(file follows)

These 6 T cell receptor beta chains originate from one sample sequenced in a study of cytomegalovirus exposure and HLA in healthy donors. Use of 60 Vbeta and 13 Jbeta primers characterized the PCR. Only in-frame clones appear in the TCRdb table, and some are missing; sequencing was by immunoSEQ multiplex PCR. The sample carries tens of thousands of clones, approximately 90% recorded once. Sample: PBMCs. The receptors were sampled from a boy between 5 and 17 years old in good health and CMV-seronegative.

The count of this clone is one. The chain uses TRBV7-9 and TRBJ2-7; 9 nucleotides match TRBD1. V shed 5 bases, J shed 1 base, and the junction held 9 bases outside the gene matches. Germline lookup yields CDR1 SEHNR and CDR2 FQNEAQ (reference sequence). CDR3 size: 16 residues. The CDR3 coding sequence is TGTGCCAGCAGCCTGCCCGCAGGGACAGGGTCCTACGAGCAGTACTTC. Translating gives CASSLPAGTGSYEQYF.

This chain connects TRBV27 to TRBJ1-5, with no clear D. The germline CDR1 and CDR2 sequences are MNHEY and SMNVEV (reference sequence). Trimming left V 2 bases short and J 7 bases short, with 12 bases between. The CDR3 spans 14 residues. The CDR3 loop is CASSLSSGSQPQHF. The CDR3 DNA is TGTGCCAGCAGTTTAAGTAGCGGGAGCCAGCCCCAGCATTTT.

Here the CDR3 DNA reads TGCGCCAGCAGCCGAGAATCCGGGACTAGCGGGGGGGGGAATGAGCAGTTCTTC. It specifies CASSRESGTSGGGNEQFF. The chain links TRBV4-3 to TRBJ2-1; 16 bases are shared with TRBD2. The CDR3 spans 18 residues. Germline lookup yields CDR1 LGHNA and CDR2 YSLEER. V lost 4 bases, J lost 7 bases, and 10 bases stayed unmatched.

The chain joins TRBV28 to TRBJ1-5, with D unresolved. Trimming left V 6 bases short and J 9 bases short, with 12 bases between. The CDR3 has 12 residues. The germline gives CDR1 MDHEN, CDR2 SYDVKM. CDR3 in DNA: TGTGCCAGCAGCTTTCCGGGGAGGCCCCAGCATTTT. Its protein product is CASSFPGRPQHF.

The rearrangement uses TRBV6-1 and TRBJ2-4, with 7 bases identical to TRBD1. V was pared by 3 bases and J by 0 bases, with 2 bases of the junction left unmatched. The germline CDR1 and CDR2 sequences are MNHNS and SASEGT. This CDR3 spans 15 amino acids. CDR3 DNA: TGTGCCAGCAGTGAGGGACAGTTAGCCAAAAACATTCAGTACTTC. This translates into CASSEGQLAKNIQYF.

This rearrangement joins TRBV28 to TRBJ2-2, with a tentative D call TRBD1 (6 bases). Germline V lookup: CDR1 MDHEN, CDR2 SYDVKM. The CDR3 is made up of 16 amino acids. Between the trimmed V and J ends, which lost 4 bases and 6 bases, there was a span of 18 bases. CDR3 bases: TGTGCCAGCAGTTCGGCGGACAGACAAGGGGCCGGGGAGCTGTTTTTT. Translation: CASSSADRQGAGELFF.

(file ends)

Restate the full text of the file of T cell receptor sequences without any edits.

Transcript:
These 6 T cell receptor beta chains originate from one sample sequenced in a study of cytomegalovirus exposure and HLA in healthy donors. Use of 60 Vbeta and 13 Jbeta primers characterized the PCR. Only in-frame clones appear in the TCRdb table, and some are missing; sequencing was by immunoSEQ multiplex PCR. The sample carries tens of thousands of clones, approximately 90% recorded once. Sample: PBMCs. The receptors were sampled from a boy between 5 and 17 years old in good health and CMV-seronegative.

The count of this clone is one. The chain uses TRBV7-9 and TRBJ2-7; 9 nucleotides match TRBD1. V shed 5 bases, J shed 1 base, and the junction held 9 bases outside the gene matches. Germline lookup yields CDR1 SEHNR and CDR2 FQNEAQ (reference sequence). CDR3 size: 16 residues. The CDR3 coding sequence is TGTGCCAGCAGCCTGCCCGCAGGGACAGGGTCCTACGAGCAGTACTTC. Translating gives CASSLPAGTGSYEQYF.

This chain connects TRBV27 to TRBJ1-5, with no clear D. The germline CDR1 and CDR2 sequences are MNHEY and SMNVEV (reference sequence). Trimming left V 2 bases short and J 7 bases short, with 12 bases between. The CDR3 spans 14 residues. The CDR3 loop is CASSLSSGSQPQHF. The CDR3 DNA is TGTGCCAGCAGTTTAAGTAGCGGGAGCCAGCCCCAGCATTTT.

Here the CDR3 DNA reads TGCGCCAGCAGCCGAGAATCCGGGACTAGCGGGGGGGGGAATGAGCAGTTCTTC. It specifies CASSRESGTSGGGNEQFF. The chain links TRBV4-3 to TRBJ2-1; 16 bases are shared with TRBD2. The CDR3 spans 18 residues. Germline lookup yields CDR1 LGHNA and CDR2 YSLEER. V lost 4 bases, J lost 7 bases, and 10 bases stayed unmatched.

The chain joins TRBV28 to TRBJ1-5, with D unresolved. Trimming left V 6 bases short and J 9 bases short, with 12 bases between. The CDR3 has 12 residues. The germline gives CDR1 MDHEN, CDR2 SYDVKM. CDR3 in DNA: TGTGCCAGCAGCTTTCCGGGGAGGCCCCAGCATTTT. Its protein product is CASSFPGRPQHF.

The rearrangement uses TRBV6-1 and TRBJ2-4, with 7 bases identical to TRBD1. V was pared by 3 bases and J by 0 bases, with 2 bases of the junction left unmatched. The germline CDR1 and CDR2 sequences are MNHNS and SASEGT. This CDR3 spans 15 amino acids. CDR3 DNA: TGTGCCAGCAGTGAGGGACAGTTAGCCAAAAACATTCAGTACTTC. This translates into CASSEGQLAKNIQYF.

This rearrangement joins TRBV28 to TRBJ2-2, with a tentative D call TRBD1 (6 bases). Germline V lookup: CDR1 MDHEN, CDR2 SYDVKM. The CDR3 is made up of 16 amino acids. Between the trimmed V and J ends, which lost 4 bases and 6 bases, there was a span of 18 bases. CDR3 bases: TGTGCCAGCAGTTCGGCGGACAGACAAGGGGCCGGGGAGCTGTTTTTT. Translation: CASSSADRQGAGELFF.